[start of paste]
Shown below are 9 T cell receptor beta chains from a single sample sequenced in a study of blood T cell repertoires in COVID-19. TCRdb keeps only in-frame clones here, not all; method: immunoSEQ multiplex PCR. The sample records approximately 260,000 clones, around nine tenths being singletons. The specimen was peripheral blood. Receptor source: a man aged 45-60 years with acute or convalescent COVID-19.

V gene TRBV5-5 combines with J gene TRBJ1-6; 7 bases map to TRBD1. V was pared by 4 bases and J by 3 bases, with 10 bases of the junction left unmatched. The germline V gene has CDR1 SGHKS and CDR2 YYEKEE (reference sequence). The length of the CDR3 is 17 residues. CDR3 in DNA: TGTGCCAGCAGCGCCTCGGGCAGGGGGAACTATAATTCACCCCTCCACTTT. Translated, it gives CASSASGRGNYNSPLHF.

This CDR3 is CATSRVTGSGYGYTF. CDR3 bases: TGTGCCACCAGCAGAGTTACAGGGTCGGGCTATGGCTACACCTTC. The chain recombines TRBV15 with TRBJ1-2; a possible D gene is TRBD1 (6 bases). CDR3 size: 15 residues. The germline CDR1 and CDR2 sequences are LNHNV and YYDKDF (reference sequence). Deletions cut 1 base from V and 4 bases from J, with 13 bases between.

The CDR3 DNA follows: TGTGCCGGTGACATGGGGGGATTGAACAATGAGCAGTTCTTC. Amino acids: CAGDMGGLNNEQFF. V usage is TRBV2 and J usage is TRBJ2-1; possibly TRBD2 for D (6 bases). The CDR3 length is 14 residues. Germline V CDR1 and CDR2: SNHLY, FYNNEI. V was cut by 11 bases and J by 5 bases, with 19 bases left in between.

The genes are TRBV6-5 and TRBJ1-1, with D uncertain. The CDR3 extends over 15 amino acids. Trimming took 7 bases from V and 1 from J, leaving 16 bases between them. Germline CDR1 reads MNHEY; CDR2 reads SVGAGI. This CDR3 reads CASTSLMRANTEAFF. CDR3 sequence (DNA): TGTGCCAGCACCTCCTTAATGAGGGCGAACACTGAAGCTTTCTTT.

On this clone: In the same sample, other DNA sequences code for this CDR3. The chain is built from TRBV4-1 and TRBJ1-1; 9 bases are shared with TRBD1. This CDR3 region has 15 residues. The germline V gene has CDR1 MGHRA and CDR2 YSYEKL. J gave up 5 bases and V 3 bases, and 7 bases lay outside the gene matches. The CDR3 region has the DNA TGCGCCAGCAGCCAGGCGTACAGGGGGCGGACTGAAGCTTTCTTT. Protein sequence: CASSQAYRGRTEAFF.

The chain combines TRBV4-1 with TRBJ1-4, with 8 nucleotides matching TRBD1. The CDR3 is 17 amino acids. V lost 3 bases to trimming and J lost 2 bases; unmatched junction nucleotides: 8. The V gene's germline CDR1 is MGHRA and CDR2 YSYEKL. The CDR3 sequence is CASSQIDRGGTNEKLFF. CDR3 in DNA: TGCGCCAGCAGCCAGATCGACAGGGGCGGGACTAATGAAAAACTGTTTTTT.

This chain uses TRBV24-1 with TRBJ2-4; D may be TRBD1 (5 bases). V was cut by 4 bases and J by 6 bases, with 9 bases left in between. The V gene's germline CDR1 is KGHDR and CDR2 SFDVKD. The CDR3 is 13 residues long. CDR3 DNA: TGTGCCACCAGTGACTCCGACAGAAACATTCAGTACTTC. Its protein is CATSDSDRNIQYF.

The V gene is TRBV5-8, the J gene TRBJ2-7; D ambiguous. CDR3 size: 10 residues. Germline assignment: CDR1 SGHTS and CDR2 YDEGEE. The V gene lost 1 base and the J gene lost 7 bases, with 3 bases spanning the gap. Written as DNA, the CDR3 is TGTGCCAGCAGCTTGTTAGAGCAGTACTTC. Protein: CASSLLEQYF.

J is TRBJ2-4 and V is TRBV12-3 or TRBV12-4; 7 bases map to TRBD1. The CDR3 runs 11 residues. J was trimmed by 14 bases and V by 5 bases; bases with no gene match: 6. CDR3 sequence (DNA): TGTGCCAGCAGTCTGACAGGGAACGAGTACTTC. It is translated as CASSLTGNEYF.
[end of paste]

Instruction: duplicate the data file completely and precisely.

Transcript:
Shown below are 9 T cell receptor beta chains from a single sample sequenced in a study of blood T cell repertoires in COVID-19. TCRdb keeps only in-frame clones here, not all; method: immunoSEQ multiplex PCR. The sample records approximately 260,000 clones, around nine tenths being singletons. The specimen was peripheral blood. Receptor source: a man aged 45-60 years with acute or convalescent COVID-19.

V gene TRBV5-5 combines with J gene TRBJ1-6; 7 bases map to TRBD1. V was pared by 4 bases and J by 3 bases, with 10 bases of the junction left unmatched. The germline V gene has CDR1 SGHKS and CDR2 YYEKEE (reference sequence). The length of the CDR3 is 17 residues. CDR3 in DNA: TGTGCCAGCAGCGCCTCGGGCAGGGGGAACTATAATTCACCCCTCCACTTT. Translated, it gives CASSASGRGNYNSPLHF.

This CDR3 is CATSRVTGSGYGYTF. CDR3 bases: TGTGCCACCAGCAGAGTTACAGGGTCGGGCTATGGCTACACCTTC. The chain recombines TRBV15 with TRBJ1-2; a possible D gene is TRBD1 (6 bases). CDR3 size: 15 residues. The germline CDR1 and CDR2 sequences are LNHNV and YYDKDF (reference sequence). Deletions cut 1 base from V and 4 bases from J, with 13 bases between.

The CDR3 DNA follows: TGTGCCGGTGACATGGGGGGATTGAACAATGAGCAGTTCTTC. Amino acids: CAGDMGGLNNEQFF. V usage is TRBV2 and J usage is TRBJ2-1; possibly TRBD2 for D (6 bases). The CDR3 length is 14 residues. Germline V CDR1 and CDR2: SNHLY, FYNNEI. V was cut by 11 bases and J by 5 bases, with 19 bases left in between.

The genes are TRBV6-5 and TRBJ1-1, with D uncertain. The CDR3 extends over 15 amino acids. Trimming took 7 bases from V and 1 from J, leaving 16 bases between them. Germline CDR1 reads MNHEY; CDR2 reads SVGAGI. This CDR3 reads CASTSLMRANTEAFF. CDR3 sequence (DNA): TGTGCCAGCACCTCCTTAATGAGGGCGAACACTGAAGCTTTCTTT.

On this clone: In the same sample, other DNA sequences code for this CDR3. The chain is built from TRBV4-1 and TRBJ1-1; 9 bases are shared with TRBD1. This CDR3 region has 15 residues. The germline V gene has CDR1 MGHRA and CDR2 YSYEKL. J gave up 5 bases and V 3 bases, and 7 bases lay outside the gene matches. The CDR3 region has the DNA TGCGCCAGCAGCCAGGCGTACAGGGGGCGGACTGAAGCTTTCTTT. Protein sequence: CASSQAYRGRTEAFF.

The chain combines TRBV4-1 with TRBJ1-4, with 8 nucleotides matching TRBD1. The CDR3 is 17 amino acids. V lost 3 bases to trimming and J lost 2 bases; unmatched junction nucleotides: 8. The V gene's germline CDR1 is MGHRA and CDR2 YSYEKL. The CDR3 sequence is CASSQIDRGGTNEKLFF. CDR3 in DNA: TGCGCCAGCAGCCAGATCGACAGGGGCGGGACTAATGAAAAACTGTTTTTT.

This chain uses TRBV24-1 with TRBJ2-4; D may be TRBD1 (5 bases). V was cut by 4 bases and J by 6 bases, with 9 bases left in between. The V gene's germline CDR1 is KGHDR and CDR2 SFDVKD. The CDR3 is 13 residues long. CDR3 DNA: TGTGCCACCAGTGACTCCGACAGAAACATTCAGTACTTC. Its protein is CATSDSDRNIQYF.

The V gene is TRBV5-8, the J gene TRBJ2-7; D ambiguous. CDR3 size: 10 residues. Germline assignment: CDR1 SGHTS and CDR2 YDEGEE. The V gene lost 1 base and the J gene lost 7 bases, with 3 bases spanning the gap. Written as DNA, the CDR3 is TGTGCCAGCAGCTTGTTAGAGCAGTACTTC. Protein: CASSLLEQYF.

J is TRBJ2-4 and V is TRBV12-3 or TRBV12-4; 7 bases map to TRBD1. The CDR3 runs 11 residues. J was trimmed by 14 bases and V by 5 bases; bases with no gene match: 6. CDR3 sequence (DNA): TGTGCCAGCAGTCTGACAGGGAACGAGTACTTC. It is translated as CASSLTGNEYF.